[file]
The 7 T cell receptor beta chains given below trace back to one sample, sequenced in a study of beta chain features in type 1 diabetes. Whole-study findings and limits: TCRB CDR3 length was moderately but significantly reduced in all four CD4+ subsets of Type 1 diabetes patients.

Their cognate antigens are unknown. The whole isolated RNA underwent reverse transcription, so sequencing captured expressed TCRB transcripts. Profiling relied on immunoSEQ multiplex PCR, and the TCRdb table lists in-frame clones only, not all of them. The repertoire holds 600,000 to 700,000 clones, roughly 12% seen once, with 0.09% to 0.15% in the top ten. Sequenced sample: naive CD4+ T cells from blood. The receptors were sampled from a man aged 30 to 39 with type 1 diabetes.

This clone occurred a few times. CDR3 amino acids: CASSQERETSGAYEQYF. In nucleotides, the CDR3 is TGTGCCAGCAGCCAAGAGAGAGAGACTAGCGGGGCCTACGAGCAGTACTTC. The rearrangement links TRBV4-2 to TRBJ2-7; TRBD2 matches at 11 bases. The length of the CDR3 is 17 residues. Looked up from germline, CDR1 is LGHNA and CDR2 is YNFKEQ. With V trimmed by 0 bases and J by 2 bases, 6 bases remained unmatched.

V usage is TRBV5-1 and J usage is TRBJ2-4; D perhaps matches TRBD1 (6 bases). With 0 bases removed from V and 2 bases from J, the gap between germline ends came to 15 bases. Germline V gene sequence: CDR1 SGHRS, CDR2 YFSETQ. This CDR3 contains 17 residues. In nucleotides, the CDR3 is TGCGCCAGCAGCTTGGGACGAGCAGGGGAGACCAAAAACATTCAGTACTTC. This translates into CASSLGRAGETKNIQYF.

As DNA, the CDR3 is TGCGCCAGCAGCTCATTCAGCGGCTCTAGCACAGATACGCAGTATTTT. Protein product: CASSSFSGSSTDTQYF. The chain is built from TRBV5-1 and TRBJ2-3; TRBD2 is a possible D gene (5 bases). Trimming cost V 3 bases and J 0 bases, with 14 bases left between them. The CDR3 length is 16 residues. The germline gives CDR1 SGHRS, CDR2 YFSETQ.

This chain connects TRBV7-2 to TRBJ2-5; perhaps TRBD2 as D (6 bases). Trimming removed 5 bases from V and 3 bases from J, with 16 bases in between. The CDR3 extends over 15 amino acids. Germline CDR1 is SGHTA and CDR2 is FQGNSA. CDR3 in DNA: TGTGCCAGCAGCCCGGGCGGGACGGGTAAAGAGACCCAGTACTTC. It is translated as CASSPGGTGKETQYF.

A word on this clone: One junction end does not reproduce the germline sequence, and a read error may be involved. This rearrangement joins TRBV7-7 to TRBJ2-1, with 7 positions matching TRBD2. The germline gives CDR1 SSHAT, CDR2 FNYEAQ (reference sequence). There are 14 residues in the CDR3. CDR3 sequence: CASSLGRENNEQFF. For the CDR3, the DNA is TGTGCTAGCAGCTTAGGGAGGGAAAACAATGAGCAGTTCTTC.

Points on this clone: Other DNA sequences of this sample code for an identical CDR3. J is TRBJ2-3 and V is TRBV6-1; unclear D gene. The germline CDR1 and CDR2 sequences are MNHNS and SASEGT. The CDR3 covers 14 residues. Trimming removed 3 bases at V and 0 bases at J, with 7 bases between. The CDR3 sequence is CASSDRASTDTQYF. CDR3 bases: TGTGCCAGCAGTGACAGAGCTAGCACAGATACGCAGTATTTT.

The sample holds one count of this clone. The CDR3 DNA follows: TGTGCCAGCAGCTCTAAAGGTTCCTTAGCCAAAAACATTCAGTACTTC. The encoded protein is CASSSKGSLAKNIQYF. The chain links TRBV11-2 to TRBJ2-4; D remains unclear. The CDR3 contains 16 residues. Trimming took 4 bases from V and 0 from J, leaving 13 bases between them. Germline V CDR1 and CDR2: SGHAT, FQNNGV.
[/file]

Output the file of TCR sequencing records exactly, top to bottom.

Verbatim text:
The 7 T cell receptor beta chains given below trace back to one sample, sequenced in a study of beta chain features in type 1 diabetes. Whole-study findings and limits: TCRB CDR3 length was moderately but significantly reduced in all four CD4+ subsets of Type 1 diabetes patients.

Their cognate antigens are unknown. The whole isolated RNA underwent reverse transcription, so sequencing captured expressed TCRB transcripts. Profiling relied on immunoSEQ multiplex PCR, and the TCRdb table lists in-frame clones only, not all of them. The repertoire holds 600,000 to 700,000 clones, roughly 12% seen once, with 0.09% to 0.15% in the top ten. Sequenced sample: naive CD4+ T cells from blood. The receptors were sampled from a man aged 30 to 39 with type 1 diabetes.

This clone occurred a few times. CDR3 amino acids: CASSQERETSGAYEQYF. In nucleotides, the CDR3 is TGTGCCAGCAGCCAAGAGAGAGAGACTAGCGGGGCCTACGAGCAGTACTTC. The rearrangement links TRBV4-2 to TRBJ2-7; TRBD2 matches at 11 bases. The length of the CDR3 is 17 residues. Looked up from germline, CDR1 is LGHNA and CDR2 is YNFKEQ. With V trimmed by 0 bases and J by 2 bases, 6 bases remained unmatched.

V usage is TRBV5-1 and J usage is TRBJ2-4; D perhaps matches TRBD1 (6 bases). With 0 bases removed from V and 2 bases from J, the gap between germline ends came to 15 bases. Germline V gene sequence: CDR1 SGHRS, CDR2 YFSETQ. This CDR3 contains 17 residues. In nucleotides, the CDR3 is TGCGCCAGCAGCTTGGGACGAGCAGGGGAGACCAAAAACATTCAGTACTTC. This translates into CASSLGRAGETKNIQYF.

As DNA, the CDR3 is TGCGCCAGCAGCTCATTCAGCGGCTCTAGCACAGATACGCAGTATTTT. Protein product: CASSSFSGSSTDTQYF. The chain is built from TRBV5-1 and TRBJ2-3; TRBD2 is a possible D gene (5 bases). Trimming cost V 3 bases and J 0 bases, with 14 bases left between them. The CDR3 length is 16 residues. The germline gives CDR1 SGHRS, CDR2 YFSETQ.

This chain connects TRBV7-2 to TRBJ2-5; perhaps TRBD2 as D (6 bases). Trimming removed 5 bases from V and 3 bases from J, with 16 bases in between. The CDR3 extends over 15 amino acids. Germline CDR1 is SGHTA and CDR2 is FQGNSA. CDR3 in DNA: TGTGCCAGCAGCCCGGGCGGGACGGGTAAAGAGACCCAGTACTTC. It is translated as CASSPGGTGKETQYF.

A word on this clone: One junction end does not reproduce the germline sequence, and a read error may be involved. This rearrangement joins TRBV7-7 to TRBJ2-1, with 7 positions matching TRBD2. The germline gives CDR1 SSHAT, CDR2 FNYEAQ (reference sequence). There are 14 residues in the CDR3. CDR3 sequence: CASSLGRENNEQFF. For the CDR3, the DNA is TGTGCTAGCAGCTTAGGGAGGGAAAACAATGAGCAGTTCTTC.

Points on this clone: Other DNA sequences of this sample code for an identical CDR3. J is TRBJ2-3 and V is TRBV6-1; unclear D gene. The germline CDR1 and CDR2 sequences are MNHNS and SASEGT. The CDR3 covers 14 residues. Trimming removed 3 bases at V and 0 bases at J, with 7 bases between. The CDR3 sequence is CASSDRASTDTQYF. CDR3 bases: TGTGCCAGCAGTGACAGAGCTAGCACAGATACGCAGTATTTT.

The sample holds one count of this clone. The CDR3 DNA follows: TGTGCCAGCAGCTCTAAAGGTTCCTTAGCCAAAAACATTCAGTACTTC. The encoded protein is CASSSKGSLAKNIQYF. The chain links TRBV11-2 to TRBJ2-4; D remains unclear. The CDR3 contains 16 residues. Trimming took 4 bases from V and 0 from J, leaving 13 bases between them. Germline V CDR1 and CDR2: SGHAT, FQNNGV.